Zack Colman of the Washington Examiner probes the political implications of governors’ decisions to challenge the latest case of Environmental Protection Agency overreach.

Governors who refuse to comply with the Environmental Protection Agency’s carbon emissions rule for power plants might get something they like even less — a cap-and-trade system imposed on their electric utilities.

The half-dozen governors, several of whom have presidential ambitions and who have threatened not to comply with the rule, face a choice: Acquiesce to the EPA or risk allowing the more politically toxic cap-and-trade scheme to take root.

The EPA can enforce a “federal implementation plan” if recalcitrant states don’t submit a plan by September 2018 to meet state emissions targets outlined in the regulation finalized Monday. The default federal plan could involve cap-and-trade, which has become a political non-starter on Capitol Hill and among conservatives following the 2010 collapse of a sweeping federal bill to create such a plan.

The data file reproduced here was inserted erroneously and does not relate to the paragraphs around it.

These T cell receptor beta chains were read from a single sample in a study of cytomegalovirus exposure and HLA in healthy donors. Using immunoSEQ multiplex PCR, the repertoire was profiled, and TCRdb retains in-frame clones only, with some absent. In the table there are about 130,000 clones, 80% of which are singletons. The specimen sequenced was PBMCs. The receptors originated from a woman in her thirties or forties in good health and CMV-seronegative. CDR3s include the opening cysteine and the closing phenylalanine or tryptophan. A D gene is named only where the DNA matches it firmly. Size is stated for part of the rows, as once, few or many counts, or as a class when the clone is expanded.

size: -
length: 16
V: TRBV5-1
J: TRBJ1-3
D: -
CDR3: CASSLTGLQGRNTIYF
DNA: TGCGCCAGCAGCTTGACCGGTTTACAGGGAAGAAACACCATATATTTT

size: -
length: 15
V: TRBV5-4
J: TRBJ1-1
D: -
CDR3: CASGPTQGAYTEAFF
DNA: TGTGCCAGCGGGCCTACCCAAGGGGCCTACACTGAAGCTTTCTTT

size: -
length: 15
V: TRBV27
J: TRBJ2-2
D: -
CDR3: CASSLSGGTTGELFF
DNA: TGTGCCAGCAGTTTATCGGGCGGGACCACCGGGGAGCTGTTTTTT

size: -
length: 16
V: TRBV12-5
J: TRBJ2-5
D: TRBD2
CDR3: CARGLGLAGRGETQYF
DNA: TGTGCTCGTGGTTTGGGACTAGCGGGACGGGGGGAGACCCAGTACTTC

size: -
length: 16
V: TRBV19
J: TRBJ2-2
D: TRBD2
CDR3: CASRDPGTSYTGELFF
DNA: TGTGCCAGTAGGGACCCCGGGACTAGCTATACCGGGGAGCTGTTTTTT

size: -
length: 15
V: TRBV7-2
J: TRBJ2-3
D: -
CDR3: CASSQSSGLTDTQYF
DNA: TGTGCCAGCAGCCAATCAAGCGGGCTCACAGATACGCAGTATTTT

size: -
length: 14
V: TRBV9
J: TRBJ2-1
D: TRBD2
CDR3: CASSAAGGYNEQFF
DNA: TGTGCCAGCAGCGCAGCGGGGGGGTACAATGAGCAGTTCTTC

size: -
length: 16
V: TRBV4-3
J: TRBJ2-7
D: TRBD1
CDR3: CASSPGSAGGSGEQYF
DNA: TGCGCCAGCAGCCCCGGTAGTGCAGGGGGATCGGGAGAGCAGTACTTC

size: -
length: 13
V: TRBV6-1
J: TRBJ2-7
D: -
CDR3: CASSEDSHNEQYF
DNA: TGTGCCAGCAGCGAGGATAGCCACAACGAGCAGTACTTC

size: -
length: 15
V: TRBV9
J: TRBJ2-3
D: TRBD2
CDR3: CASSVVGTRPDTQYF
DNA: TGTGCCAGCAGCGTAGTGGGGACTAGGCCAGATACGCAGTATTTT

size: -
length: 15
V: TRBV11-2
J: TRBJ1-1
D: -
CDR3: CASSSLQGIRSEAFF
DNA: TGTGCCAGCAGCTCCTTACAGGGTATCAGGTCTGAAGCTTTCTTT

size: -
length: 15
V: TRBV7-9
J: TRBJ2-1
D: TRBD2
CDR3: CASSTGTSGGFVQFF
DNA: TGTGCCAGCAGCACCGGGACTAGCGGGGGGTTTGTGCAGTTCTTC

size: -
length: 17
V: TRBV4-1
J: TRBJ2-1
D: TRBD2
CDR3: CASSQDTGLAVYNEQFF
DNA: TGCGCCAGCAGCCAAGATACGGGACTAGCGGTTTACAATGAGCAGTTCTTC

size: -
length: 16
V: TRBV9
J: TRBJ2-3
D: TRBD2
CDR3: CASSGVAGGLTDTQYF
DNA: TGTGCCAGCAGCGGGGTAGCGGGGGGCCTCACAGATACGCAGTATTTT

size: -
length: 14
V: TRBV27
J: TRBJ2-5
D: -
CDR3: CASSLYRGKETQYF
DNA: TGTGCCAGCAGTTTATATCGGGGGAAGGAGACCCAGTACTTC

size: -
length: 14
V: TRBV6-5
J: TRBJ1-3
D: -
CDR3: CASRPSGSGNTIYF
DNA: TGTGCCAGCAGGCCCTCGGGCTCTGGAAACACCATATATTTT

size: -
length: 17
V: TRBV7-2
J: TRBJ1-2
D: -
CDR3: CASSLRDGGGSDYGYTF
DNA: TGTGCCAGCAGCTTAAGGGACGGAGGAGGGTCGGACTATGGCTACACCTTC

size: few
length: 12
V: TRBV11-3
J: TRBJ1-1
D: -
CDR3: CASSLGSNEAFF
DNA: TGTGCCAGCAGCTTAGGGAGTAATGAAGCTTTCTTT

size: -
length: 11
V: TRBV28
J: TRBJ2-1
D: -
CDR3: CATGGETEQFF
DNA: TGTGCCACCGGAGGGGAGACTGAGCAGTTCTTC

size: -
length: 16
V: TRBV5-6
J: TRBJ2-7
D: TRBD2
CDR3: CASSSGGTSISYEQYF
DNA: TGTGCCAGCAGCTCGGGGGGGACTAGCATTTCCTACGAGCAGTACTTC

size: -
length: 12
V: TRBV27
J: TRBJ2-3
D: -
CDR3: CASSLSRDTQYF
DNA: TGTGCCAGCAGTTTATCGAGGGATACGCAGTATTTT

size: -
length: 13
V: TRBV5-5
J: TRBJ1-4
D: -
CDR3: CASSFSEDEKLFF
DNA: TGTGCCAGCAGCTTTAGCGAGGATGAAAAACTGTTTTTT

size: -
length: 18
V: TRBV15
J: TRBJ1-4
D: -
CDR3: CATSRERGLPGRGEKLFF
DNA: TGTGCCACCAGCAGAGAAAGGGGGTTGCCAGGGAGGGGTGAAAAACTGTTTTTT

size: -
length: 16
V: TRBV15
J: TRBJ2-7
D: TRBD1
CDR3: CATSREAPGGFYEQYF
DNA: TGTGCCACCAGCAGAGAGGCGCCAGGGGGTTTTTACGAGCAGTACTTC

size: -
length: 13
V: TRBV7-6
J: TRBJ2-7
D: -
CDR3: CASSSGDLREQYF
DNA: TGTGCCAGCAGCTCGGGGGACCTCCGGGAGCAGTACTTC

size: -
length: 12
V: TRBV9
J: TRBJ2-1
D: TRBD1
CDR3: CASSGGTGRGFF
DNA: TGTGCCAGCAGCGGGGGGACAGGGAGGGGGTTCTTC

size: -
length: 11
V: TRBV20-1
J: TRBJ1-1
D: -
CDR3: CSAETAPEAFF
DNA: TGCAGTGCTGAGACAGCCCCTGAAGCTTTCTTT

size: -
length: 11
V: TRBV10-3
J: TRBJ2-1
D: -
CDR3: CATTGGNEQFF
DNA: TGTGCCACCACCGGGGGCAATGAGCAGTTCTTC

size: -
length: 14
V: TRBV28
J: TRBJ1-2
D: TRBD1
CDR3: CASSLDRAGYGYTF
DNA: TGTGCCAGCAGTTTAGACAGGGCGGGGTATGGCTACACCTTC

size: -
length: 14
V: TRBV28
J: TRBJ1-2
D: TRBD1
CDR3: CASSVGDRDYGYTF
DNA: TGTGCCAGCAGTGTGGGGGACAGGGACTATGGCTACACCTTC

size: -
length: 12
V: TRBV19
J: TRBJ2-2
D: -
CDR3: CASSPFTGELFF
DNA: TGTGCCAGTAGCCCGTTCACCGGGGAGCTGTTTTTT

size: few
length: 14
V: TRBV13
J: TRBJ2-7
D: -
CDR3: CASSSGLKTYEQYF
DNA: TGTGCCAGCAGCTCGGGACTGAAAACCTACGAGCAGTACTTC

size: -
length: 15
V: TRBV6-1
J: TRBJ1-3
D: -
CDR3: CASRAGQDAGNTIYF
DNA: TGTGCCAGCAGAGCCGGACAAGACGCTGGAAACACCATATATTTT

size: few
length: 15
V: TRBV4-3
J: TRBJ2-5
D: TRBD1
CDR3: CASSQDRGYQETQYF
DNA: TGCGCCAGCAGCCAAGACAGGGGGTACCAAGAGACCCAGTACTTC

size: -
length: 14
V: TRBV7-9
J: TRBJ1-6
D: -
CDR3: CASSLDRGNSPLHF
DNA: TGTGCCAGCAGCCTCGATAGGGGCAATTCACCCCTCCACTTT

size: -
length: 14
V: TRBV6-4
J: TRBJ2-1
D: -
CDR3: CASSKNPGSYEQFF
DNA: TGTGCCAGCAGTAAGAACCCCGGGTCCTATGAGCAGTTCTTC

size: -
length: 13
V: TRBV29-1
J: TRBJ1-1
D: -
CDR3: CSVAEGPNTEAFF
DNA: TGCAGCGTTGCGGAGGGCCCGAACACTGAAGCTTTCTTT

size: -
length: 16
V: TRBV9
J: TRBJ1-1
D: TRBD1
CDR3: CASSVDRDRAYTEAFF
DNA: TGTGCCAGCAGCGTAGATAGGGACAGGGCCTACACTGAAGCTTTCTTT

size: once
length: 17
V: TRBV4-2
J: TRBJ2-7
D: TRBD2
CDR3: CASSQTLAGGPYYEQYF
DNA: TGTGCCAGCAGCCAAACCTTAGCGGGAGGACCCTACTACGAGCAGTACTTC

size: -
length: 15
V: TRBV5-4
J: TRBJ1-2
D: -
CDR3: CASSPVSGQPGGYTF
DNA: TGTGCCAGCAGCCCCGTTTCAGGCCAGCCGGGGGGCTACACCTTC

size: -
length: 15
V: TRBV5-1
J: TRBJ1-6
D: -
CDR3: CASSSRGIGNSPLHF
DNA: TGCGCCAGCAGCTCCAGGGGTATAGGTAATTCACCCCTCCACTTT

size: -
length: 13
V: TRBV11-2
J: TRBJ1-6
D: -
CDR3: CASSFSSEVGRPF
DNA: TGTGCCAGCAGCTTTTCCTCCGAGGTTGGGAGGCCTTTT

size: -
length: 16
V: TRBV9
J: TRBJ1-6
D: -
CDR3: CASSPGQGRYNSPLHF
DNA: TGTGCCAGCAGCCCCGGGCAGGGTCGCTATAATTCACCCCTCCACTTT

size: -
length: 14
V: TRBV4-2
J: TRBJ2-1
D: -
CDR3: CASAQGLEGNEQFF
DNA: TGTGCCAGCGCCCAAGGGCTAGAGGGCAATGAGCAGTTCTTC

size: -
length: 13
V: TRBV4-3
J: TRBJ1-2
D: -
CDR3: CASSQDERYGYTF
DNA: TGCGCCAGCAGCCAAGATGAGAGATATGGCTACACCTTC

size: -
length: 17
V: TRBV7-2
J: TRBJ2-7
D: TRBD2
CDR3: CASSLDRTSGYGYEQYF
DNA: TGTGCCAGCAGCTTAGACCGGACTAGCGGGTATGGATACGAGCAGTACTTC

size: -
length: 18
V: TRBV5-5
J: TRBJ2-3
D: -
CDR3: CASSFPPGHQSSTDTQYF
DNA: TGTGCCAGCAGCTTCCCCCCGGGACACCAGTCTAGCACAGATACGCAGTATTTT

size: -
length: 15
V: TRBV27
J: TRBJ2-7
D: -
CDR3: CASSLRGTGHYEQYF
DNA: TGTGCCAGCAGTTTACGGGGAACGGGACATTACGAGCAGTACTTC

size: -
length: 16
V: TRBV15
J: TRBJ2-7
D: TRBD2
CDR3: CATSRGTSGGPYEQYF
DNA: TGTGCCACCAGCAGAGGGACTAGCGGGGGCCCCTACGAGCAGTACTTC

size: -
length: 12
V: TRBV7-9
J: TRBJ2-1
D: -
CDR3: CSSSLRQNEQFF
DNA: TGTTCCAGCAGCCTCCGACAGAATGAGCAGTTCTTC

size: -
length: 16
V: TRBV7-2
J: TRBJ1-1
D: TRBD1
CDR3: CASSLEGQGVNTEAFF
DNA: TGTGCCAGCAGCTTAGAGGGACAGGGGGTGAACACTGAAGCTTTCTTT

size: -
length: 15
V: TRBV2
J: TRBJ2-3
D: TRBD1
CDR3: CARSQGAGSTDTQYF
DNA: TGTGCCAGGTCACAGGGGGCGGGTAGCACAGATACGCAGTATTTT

In the rule, the EPA proposes two options for states that don’t submit a plan or file one that isn’t approved: Capping total emissions for states and allowing their utilities to trade credits, or setting a “rate-based standard” for states — basically, a certain level of carbon dioxide emissions per megawatt-hour of electricity — in which utilities would trade emissions credits.

Several governors, mostly Republicans, have suggested they might sign onto Senate Majority Leader Mitch McConnell’s, R-Ky., call to not comply with the rule.

The governors who have said they won’t comply — Oklahoma Gov. Mary Fallin — or signaled they might not — Mike Pence of Indiana, Scott Walker of Wisconsin, Bobby Jindal of Louisiana, Phil Bryant of Mississippi and Democratic West Virginia Gov. Earl Ray Tomblin — believe the Supreme Court will strike down the rule.